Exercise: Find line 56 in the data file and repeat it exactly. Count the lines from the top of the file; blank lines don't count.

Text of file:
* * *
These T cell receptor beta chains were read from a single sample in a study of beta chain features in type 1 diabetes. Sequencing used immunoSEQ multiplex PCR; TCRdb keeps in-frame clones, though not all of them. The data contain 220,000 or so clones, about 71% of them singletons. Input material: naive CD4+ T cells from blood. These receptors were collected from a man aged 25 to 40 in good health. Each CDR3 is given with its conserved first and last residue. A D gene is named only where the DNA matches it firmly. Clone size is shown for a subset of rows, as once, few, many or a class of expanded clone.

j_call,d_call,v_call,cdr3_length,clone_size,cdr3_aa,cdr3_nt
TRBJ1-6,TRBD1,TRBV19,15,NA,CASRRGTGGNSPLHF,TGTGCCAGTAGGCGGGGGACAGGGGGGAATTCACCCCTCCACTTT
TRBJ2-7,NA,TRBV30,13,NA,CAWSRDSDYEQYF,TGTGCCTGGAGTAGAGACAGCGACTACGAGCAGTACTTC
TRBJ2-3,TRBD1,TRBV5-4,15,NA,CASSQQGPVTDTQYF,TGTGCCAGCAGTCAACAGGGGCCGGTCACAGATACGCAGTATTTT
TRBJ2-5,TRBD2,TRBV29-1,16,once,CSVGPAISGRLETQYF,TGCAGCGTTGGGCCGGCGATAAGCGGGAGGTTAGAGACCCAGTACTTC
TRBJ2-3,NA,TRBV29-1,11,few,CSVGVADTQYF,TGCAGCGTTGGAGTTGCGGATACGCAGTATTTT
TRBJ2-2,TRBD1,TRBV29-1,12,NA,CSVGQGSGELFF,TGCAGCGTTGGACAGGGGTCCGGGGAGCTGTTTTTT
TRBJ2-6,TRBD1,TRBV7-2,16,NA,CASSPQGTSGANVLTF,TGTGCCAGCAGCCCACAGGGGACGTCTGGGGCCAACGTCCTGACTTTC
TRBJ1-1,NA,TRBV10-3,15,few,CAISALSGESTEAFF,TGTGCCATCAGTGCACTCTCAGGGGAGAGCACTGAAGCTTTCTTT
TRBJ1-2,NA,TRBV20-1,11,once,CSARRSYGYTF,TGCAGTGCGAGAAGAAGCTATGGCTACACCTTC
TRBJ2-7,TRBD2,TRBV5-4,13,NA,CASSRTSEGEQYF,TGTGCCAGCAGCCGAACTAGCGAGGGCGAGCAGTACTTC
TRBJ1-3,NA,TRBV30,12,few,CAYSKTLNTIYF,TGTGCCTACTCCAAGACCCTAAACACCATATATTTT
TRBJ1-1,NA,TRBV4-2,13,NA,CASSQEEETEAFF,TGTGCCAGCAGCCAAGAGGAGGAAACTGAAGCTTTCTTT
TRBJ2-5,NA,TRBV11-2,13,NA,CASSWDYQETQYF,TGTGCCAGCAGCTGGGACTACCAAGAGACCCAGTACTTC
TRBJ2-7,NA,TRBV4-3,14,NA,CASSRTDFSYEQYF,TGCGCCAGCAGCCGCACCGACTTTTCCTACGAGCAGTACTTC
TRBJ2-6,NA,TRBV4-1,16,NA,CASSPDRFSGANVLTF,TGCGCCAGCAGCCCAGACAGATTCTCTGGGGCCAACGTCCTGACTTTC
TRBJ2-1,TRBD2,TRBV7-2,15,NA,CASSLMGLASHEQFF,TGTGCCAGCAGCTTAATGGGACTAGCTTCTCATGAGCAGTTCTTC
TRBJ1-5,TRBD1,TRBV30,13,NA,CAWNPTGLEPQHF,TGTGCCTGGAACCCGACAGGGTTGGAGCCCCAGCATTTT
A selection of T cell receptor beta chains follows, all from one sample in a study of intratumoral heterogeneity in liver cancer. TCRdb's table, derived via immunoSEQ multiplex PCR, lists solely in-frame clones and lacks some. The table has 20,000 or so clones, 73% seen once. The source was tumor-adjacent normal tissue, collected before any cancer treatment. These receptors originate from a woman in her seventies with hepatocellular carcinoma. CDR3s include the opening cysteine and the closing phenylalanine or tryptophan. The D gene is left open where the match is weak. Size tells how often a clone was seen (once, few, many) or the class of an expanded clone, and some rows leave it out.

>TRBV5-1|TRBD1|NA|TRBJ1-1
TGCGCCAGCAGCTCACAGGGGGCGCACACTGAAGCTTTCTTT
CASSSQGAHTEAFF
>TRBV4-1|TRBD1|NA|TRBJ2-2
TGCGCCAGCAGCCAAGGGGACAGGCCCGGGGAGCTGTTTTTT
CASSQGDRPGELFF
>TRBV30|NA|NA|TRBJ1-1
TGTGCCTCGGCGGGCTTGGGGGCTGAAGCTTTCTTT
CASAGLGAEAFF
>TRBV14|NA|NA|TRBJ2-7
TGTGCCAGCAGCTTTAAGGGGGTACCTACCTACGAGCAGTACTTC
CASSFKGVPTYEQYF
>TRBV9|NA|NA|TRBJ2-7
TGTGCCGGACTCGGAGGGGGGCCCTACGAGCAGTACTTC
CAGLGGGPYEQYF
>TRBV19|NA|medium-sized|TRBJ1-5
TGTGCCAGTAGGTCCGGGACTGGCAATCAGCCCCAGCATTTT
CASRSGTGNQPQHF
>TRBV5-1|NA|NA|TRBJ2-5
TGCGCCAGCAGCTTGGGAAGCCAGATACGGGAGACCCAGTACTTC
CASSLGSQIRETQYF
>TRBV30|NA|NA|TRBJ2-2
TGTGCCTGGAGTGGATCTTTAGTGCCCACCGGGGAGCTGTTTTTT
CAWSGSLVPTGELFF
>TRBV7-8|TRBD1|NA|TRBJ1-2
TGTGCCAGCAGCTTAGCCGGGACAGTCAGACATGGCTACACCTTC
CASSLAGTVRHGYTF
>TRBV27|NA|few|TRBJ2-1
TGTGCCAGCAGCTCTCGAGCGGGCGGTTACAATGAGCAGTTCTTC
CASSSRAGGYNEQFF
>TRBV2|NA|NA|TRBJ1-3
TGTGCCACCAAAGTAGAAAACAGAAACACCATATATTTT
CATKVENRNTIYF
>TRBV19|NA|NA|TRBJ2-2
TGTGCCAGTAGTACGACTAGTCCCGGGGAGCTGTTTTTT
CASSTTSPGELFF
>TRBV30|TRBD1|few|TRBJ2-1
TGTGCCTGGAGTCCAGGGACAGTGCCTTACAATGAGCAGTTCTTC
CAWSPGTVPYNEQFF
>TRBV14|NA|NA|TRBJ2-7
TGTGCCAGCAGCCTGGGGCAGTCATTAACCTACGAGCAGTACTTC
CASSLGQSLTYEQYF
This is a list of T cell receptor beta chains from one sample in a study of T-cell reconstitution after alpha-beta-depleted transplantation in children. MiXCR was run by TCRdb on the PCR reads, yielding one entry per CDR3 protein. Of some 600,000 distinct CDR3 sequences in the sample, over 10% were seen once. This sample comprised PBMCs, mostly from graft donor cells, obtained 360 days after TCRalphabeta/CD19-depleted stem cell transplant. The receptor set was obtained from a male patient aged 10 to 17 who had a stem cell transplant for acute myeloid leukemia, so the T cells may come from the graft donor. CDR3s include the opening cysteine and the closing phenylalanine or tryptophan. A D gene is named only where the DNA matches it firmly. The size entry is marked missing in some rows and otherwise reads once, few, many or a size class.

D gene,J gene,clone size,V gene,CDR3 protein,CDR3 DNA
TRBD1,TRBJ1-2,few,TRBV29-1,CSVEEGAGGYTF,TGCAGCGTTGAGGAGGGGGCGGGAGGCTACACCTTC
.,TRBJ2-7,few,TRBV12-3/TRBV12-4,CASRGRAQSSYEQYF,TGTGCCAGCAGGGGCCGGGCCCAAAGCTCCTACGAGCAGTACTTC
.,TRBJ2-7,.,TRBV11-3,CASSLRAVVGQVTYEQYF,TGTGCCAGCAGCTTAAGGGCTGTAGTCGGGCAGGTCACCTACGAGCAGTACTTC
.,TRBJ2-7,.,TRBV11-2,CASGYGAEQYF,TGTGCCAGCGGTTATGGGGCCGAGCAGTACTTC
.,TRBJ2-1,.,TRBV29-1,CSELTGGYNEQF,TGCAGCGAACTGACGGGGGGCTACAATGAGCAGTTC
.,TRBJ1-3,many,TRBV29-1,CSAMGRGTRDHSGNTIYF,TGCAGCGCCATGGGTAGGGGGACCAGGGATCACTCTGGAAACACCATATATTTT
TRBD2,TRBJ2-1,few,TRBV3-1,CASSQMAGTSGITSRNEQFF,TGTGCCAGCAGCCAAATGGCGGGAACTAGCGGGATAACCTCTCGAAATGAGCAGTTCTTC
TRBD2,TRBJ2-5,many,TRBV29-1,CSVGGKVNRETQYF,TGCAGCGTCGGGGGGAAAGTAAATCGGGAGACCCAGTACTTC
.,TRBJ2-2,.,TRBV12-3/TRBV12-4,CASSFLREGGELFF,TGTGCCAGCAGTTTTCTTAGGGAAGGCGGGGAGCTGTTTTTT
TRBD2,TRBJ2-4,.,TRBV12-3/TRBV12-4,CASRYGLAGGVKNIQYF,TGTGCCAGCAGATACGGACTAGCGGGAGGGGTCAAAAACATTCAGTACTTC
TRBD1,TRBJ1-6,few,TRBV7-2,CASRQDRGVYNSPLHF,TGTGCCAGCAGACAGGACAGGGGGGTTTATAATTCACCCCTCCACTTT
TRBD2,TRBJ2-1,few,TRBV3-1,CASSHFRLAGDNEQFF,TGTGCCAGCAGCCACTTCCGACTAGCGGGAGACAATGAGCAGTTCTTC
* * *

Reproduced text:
CASSTTSPGELFF